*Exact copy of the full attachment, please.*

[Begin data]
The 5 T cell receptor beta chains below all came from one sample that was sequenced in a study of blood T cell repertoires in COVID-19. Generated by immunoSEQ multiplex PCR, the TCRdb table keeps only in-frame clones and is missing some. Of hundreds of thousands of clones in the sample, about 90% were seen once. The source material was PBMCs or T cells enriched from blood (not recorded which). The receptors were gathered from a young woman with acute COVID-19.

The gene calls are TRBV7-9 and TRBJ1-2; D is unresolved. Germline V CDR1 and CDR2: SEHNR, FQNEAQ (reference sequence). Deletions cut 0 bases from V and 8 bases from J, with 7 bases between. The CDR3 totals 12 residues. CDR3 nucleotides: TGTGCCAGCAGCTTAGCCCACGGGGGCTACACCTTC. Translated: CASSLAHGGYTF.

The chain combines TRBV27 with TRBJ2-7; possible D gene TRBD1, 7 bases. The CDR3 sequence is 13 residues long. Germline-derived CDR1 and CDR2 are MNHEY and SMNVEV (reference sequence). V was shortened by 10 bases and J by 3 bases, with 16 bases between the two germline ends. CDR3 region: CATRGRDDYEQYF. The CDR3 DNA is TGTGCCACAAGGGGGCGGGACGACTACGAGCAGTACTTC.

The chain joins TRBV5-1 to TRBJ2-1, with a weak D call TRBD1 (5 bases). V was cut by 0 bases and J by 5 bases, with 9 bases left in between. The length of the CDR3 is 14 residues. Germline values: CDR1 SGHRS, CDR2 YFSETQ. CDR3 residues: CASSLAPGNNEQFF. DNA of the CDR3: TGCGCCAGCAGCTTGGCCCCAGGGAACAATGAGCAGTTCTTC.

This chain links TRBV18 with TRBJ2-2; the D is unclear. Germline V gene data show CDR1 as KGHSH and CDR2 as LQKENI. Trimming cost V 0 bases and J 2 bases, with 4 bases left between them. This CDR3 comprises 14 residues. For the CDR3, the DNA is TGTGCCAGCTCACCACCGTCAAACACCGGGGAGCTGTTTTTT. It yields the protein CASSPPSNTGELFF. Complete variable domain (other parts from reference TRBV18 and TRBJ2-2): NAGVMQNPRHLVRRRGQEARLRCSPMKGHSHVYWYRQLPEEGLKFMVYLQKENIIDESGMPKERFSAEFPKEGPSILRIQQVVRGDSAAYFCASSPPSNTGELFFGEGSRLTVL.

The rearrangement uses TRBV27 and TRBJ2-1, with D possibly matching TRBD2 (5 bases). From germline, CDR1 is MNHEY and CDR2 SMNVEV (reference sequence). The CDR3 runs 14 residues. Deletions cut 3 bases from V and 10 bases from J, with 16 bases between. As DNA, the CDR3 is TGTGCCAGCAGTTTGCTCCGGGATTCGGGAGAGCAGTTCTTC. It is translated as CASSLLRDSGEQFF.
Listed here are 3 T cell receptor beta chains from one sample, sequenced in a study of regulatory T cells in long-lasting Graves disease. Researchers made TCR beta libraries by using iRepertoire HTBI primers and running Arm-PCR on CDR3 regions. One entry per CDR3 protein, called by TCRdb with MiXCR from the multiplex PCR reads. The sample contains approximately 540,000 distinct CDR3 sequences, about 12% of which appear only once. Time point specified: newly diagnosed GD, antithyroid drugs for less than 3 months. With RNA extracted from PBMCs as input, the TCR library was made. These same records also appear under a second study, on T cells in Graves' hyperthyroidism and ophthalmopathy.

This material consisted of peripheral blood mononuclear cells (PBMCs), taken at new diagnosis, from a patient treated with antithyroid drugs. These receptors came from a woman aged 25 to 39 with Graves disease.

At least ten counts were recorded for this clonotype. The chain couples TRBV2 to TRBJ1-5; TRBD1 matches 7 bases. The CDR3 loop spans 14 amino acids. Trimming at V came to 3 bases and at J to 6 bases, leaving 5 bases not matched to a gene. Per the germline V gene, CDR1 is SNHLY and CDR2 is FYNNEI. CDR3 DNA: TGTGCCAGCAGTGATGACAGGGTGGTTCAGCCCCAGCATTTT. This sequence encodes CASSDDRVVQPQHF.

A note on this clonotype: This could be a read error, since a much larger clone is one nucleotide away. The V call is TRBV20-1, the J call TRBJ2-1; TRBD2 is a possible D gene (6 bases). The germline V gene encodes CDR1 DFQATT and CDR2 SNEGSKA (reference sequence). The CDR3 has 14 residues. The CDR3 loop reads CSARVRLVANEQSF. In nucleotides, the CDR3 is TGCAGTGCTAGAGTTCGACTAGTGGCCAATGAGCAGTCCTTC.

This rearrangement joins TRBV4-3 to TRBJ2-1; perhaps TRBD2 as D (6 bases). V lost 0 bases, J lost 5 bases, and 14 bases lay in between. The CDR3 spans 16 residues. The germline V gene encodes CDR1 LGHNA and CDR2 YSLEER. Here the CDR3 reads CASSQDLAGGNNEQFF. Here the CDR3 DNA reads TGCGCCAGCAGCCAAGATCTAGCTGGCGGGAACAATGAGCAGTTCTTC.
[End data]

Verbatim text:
The 5 T cell receptor beta chains below all came from one sample that was sequenced in a study of blood T cell repertoires in COVID-19. Generated by immunoSEQ multiplex PCR, the TCRdb table keeps only in-frame clones and is missing some. Of hundreds of thousands of clones in the sample, about 90% were seen once. The source material was PBMCs or T cells enriched from blood (not recorded which). The receptors were gathered from a young woman with acute COVID-19.

The gene calls are TRBV7-9 and TRBJ1-2; D is unresolved. Germline V CDR1 and CDR2: SEHNR, FQNEAQ (reference sequence). Deletions cut 0 bases from V and 8 bases from J, with 7 bases between. The CDR3 totals 12 residues. CDR3 nucleotides: TGTGCCAGCAGCTTAGCCCACGGGGGCTACACCTTC. Translated: CASSLAHGGYTF.

The chain combines TRBV27 with TRBJ2-7; possible D gene TRBD1, 7 bases. The CDR3 sequence is 13 residues long. Germline-derived CDR1 and CDR2 are MNHEY and SMNVEV (reference sequence). V was shortened by 10 bases and J by 3 bases, with 16 bases between the two germline ends. CDR3 region: CATRGRDDYEQYF. The CDR3 DNA is TGTGCCACAAGGGGGCGGGACGACTACGAGCAGTACTTC.

The chain joins TRBV5-1 to TRBJ2-1, with a weak D call TRBD1 (5 bases). V was cut by 0 bases and J by 5 bases, with 9 bases left in between. The length of the CDR3 is 14 residues. Germline values: CDR1 SGHRS, CDR2 YFSETQ. CDR3 residues: CASSLAPGNNEQFF. DNA of the CDR3: TGCGCCAGCAGCTTGGCCCCAGGGAACAATGAGCAGTTCTTC.

This chain links TRBV18 with TRBJ2-2; the D is unclear. Germline V gene data show CDR1 as KGHSH and CDR2 as LQKENI. Trimming cost V 0 bases and J 2 bases, with 4 bases left between them. This CDR3 comprises 14 residues. For the CDR3, the DNA is TGTGCCAGCTCACCACCGTCAAACACCGGGGAGCTGTTTTTT. It yields the protein CASSPPSNTGELFF. Complete variable domain (other parts from reference TRBV18 and TRBJ2-2): NAGVMQNPRHLVRRRGQEARLRCSPMKGHSHVYWYRQLPEEGLKFMVYLQKENIIDESGMPKERFSAEFPKEGPSILRIQQVVRGDSAAYFCASSPPSNTGELFFGEGSRLTVL.

The rearrangement uses TRBV27 and TRBJ2-1, with D possibly matching TRBD2 (5 bases). From germline, CDR1 is MNHEY and CDR2 SMNVEV (reference sequence). The CDR3 runs 14 residues. Deletions cut 3 bases from V and 10 bases from J, with 16 bases between. As DNA, the CDR3 is TGTGCCAGCAGTTTGCTCCGGGATTCGGGAGAGCAGTTCTTC. It is translated as CASSLLRDSGEQFF.
Listed here are 3 T cell receptor beta chains from one sample, sequenced in a study of regulatory T cells in long-lasting Graves disease. Researchers made TCR beta libraries by using iRepertoire HTBI primers and running Arm-PCR on CDR3 regions. One entry per CDR3 protein, called by TCRdb with MiXCR from the multiplex PCR reads. The sample contains approximately 540,000 distinct CDR3 sequences, about 12% of which appear only once. Time point specified: newly diagnosed GD, antithyroid drugs for less than 3 months. With RNA extracted from PBMCs as input, the TCR library was made. These same records also appear under a second study, on T cells in Graves' hyperthyroidism and ophthalmopathy.

This material consisted of peripheral blood mononuclear cells (PBMCs), taken at new diagnosis, from a patient treated with antithyroid drugs. These receptors came from a woman aged 25 to 39 with Graves disease.

At least ten counts were recorded for this clonotype. The chain couples TRBV2 to TRBJ1-5; TRBD1 matches 7 bases. The CDR3 loop spans 14 amino acids. Trimming at V came to 3 bases and at J to 6 bases, leaving 5 bases not matched to a gene. Per the germline V gene, CDR1 is SNHLY and CDR2 is FYNNEI. CDR3 DNA: TGTGCCAGCAGTGATGACAGGGTGGTTCAGCCCCAGCATTTT. This sequence encodes CASSDDRVVQPQHF.

A note on this clonotype: This could be a read error, since a much larger clone is one nucleotide away. The V call is TRBV20-1, the J call TRBJ2-1; TRBD2 is a possible D gene (6 bases). The germline V gene encodes CDR1 DFQATT and CDR2 SNEGSKA (reference sequence). The CDR3 has 14 residues. The CDR3 loop reads CSARVRLVANEQSF. In nucleotides, the CDR3 is TGCAGTGCTAGAGTTCGACTAGTGGCCAATGAGCAGTCCTTC.

This rearrangement joins TRBV4-3 to TRBJ2-1; perhaps TRBD2 as D (6 bases). V lost 0 bases, J lost 5 bases, and 14 bases lay in between. The CDR3 spans 16 residues. The germline V gene encodes CDR1 LGHNA and CDR2 YSLEER. Here the CDR3 reads CASSQDLAGGNNEQFF. Here the CDR3 DNA reads TGCGCCAGCAGCCAAGATCTAGCTGGCGGGAACAATGAGCAGTTCTTC.